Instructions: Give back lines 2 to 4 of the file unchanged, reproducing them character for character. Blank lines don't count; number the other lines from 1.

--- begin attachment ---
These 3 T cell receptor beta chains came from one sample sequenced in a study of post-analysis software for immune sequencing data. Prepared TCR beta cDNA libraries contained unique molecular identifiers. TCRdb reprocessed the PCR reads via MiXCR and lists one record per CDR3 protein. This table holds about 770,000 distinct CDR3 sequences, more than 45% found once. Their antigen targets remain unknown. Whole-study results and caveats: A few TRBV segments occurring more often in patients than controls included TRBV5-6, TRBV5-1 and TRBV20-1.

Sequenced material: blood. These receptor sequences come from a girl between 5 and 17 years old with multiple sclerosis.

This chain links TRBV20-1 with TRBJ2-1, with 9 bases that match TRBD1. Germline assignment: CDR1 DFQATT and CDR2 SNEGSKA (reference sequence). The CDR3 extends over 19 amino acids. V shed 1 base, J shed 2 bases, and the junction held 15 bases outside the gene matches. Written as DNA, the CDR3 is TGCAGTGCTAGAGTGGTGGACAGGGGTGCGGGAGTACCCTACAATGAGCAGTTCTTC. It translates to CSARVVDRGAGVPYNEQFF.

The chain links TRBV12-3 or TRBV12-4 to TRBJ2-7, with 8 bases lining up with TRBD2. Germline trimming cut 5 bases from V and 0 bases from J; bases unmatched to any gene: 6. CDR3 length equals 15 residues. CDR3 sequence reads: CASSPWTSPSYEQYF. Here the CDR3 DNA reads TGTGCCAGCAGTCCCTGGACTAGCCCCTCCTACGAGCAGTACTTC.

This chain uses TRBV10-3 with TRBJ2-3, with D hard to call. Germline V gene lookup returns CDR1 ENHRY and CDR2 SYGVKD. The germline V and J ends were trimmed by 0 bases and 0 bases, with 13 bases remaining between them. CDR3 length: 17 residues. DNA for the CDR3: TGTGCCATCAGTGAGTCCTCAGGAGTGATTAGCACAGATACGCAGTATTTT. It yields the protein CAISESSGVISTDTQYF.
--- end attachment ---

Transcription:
Sequenced material: blood. These receptor sequences come from a girl between 5 and 17 years old with multiple sclerosis.

This chain links TRBV20-1 with TRBJ2-1, with 9 bases that match TRBD1. Germline assignment: CDR1 DFQATT and CDR2 SNEGSKA (reference sequence). The CDR3 extends over 19 amino acids. V shed 1 base, J shed 2 bases, and the junction held 15 bases outside the gene matches. Written as DNA, the CDR3 is TGCAGTGCTAGAGTGGTGGACAGGGGTGCGGGAGTACCCTACAATGAGCAGTTCTTC. It translates to CSARVVDRGAGVPYNEQFF.

The chain links TRBV12-3 or TRBV12-4 to TRBJ2-7, with 8 bases lining up with TRBD2. Germline trimming cut 5 bases from V and 0 bases from J; bases unmatched to any gene: 6. CDR3 length equals 15 residues. CDR3 sequence reads: CASSPWTSPSYEQYF. Here the CDR3 DNA reads TGTGCCAGCAGTCCCTGGACTAGCCCCTCCTACGAGCAGTACTTC.